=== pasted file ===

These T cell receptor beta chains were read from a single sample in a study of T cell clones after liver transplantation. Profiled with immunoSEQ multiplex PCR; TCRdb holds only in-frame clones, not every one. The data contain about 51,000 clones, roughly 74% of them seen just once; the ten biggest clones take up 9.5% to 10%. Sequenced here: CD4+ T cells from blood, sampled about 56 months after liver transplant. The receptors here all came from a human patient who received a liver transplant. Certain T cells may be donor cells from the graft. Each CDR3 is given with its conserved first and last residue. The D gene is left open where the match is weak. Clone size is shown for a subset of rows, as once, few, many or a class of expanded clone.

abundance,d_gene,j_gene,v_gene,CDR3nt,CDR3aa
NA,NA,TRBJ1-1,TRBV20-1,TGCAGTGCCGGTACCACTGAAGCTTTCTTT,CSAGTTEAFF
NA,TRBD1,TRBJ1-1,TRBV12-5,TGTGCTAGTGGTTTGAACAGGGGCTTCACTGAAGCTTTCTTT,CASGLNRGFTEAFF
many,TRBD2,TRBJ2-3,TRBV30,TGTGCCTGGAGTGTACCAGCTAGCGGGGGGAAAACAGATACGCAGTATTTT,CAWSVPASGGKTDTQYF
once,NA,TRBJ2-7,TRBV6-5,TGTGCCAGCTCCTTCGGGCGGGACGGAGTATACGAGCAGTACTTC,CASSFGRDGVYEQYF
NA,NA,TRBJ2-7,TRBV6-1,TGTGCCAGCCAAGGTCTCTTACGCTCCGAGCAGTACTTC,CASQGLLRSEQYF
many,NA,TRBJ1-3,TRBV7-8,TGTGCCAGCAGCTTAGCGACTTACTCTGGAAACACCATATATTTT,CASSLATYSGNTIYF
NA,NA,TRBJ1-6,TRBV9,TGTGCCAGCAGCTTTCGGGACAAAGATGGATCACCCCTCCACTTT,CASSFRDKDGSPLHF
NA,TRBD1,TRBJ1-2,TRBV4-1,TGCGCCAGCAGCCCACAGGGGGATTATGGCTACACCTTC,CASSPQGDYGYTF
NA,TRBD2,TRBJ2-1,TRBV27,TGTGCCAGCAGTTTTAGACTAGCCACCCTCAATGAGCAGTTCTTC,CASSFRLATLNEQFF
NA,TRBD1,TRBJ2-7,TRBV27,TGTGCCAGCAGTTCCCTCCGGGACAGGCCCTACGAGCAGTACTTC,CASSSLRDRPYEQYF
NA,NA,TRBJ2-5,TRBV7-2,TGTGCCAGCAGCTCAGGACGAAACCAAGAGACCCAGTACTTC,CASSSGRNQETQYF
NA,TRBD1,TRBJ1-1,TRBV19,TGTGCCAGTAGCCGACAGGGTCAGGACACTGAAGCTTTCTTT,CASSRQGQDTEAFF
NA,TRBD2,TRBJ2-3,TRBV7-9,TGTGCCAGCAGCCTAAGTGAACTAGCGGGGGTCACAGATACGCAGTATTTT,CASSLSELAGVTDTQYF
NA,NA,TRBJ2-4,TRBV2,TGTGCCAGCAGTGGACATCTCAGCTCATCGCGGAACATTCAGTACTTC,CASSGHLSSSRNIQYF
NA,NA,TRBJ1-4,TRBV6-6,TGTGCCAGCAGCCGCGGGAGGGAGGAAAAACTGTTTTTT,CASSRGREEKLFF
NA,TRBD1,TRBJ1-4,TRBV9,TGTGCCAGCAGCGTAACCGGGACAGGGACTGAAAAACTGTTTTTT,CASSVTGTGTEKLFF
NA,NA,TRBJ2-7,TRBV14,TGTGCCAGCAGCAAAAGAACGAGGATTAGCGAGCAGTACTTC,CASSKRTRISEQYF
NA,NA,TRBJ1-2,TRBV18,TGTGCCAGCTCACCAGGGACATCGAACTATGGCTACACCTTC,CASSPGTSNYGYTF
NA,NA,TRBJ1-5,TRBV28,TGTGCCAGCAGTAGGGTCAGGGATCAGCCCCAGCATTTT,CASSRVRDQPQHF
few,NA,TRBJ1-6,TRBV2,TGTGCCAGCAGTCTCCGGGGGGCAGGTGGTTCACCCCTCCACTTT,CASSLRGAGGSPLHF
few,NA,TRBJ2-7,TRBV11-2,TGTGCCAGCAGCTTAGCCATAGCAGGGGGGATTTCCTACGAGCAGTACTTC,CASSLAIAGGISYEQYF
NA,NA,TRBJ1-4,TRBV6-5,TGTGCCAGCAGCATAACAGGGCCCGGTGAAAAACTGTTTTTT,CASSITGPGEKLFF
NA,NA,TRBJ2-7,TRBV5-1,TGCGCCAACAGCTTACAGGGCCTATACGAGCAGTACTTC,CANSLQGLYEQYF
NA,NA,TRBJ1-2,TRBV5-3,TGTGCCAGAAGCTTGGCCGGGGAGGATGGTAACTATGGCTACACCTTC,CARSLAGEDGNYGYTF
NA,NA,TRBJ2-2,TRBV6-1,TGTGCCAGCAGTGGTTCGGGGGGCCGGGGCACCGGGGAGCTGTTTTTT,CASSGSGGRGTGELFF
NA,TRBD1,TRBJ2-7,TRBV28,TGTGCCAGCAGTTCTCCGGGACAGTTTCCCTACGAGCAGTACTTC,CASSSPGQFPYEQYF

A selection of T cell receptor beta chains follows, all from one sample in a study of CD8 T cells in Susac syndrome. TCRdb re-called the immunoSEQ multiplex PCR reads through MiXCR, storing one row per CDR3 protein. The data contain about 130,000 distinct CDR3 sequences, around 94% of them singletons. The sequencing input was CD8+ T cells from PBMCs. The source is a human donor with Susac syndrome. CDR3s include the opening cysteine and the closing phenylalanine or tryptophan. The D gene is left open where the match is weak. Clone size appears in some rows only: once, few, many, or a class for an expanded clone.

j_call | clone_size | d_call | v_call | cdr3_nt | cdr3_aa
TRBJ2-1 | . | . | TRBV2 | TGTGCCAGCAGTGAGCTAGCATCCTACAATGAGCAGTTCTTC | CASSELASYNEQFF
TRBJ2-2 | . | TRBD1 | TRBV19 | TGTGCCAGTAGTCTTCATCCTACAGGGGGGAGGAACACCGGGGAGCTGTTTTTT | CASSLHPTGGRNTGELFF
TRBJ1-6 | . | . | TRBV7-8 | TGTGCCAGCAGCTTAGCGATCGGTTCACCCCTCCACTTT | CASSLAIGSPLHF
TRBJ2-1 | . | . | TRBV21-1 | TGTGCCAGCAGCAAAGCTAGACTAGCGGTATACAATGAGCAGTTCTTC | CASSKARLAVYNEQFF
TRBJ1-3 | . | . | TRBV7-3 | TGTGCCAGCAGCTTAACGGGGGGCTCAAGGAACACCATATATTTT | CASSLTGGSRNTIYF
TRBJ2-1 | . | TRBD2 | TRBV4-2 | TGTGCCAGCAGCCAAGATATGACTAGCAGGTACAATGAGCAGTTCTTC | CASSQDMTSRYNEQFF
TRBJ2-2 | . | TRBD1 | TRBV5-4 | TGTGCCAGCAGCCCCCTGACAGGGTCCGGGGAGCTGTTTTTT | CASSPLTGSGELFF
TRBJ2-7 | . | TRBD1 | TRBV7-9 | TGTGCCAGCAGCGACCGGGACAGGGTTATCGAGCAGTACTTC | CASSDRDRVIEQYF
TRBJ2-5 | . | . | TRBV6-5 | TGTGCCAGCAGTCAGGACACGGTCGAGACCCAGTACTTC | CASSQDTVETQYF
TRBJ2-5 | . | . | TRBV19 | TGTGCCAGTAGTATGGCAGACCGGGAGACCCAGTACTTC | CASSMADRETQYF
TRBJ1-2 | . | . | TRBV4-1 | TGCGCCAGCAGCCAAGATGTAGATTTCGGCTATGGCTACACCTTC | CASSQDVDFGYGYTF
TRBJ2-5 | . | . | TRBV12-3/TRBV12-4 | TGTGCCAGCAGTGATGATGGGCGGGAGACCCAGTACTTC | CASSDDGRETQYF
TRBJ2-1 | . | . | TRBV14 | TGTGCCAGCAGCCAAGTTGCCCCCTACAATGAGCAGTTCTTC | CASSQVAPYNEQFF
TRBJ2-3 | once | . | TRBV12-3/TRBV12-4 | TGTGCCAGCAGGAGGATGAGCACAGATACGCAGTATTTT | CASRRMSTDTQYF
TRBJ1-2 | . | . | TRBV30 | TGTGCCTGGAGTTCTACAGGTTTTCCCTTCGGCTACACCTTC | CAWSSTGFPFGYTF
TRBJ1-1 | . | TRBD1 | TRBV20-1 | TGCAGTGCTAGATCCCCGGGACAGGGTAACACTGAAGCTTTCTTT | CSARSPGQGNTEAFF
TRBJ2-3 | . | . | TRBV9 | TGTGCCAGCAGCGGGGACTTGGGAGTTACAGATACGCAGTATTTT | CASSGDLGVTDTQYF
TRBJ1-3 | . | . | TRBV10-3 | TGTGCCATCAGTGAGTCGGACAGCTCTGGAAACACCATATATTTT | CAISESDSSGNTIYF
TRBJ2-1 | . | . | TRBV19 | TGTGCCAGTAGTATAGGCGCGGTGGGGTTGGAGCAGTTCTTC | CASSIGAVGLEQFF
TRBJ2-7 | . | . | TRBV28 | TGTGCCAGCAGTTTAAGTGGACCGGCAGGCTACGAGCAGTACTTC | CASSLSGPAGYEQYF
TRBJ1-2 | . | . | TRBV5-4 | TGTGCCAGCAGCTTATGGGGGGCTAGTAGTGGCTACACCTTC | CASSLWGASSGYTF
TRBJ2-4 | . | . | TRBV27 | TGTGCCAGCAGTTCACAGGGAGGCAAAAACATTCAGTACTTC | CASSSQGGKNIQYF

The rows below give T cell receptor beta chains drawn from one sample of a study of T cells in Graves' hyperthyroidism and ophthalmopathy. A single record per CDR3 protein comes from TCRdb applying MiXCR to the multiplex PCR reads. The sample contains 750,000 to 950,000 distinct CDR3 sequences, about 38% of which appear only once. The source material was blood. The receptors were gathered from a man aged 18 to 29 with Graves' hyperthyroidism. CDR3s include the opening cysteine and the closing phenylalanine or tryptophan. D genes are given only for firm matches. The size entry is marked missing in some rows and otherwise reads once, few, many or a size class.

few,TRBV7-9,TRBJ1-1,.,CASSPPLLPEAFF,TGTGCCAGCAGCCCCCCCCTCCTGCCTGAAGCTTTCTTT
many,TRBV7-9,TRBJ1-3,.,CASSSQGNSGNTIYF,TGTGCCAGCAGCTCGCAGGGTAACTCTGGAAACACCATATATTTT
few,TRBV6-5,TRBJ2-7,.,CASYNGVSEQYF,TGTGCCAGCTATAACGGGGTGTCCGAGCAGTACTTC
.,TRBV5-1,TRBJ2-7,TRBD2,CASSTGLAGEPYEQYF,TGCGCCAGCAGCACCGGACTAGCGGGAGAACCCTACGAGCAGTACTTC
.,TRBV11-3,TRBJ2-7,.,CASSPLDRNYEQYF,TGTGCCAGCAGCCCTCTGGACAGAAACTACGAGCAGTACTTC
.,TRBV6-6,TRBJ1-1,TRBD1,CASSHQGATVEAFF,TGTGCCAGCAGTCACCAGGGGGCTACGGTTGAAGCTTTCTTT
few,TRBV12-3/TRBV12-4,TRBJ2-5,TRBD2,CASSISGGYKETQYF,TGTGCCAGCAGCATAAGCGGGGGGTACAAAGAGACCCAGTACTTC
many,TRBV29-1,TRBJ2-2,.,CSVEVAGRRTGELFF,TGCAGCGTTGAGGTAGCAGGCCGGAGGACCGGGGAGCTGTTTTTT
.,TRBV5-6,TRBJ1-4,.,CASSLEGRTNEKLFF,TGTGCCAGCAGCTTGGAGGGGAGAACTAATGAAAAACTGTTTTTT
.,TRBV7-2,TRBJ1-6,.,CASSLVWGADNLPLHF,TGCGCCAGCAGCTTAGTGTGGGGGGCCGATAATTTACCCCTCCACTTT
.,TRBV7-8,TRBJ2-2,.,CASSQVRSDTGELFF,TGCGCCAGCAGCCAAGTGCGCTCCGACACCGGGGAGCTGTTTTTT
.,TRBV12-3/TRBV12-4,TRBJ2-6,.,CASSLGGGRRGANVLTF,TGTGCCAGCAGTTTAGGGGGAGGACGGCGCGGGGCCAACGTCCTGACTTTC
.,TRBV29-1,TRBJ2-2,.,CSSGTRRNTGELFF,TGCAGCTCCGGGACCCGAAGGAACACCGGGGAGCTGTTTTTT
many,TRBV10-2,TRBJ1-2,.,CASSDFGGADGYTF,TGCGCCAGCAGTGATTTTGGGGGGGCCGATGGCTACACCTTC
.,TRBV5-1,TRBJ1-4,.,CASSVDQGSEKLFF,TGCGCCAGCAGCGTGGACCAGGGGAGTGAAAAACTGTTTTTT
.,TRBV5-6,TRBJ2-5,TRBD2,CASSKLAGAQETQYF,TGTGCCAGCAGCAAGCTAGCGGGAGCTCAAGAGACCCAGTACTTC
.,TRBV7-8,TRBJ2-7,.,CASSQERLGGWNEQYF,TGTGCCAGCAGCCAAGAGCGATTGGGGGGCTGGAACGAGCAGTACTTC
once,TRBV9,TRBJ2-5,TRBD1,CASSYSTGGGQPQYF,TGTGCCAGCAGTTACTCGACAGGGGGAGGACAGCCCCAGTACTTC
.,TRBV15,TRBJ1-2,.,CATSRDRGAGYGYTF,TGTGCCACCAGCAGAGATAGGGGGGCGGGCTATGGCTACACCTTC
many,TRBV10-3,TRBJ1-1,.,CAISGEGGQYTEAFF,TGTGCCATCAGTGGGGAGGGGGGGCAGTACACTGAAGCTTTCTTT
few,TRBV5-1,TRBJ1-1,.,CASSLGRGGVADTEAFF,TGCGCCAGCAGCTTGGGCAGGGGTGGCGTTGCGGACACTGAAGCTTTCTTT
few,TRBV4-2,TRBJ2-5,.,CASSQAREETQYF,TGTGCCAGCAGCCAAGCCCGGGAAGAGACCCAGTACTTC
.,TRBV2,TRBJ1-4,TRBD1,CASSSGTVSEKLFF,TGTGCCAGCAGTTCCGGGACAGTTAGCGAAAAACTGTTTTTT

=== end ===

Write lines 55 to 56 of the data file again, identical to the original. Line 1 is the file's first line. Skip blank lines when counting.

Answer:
many,TRBV7-9,TRBJ1-3,.,CASSSQGNSGNTIYF,TGTGCCAGCAGCTCGCAGGGTAACTCTGGAAACACCATATATTTT
few,TRBV6-5,TRBJ2-7,.,CASYNGVSEQYF,TGTGCCAGCTATAACGGGGTGTCCGAGCAGTACTTC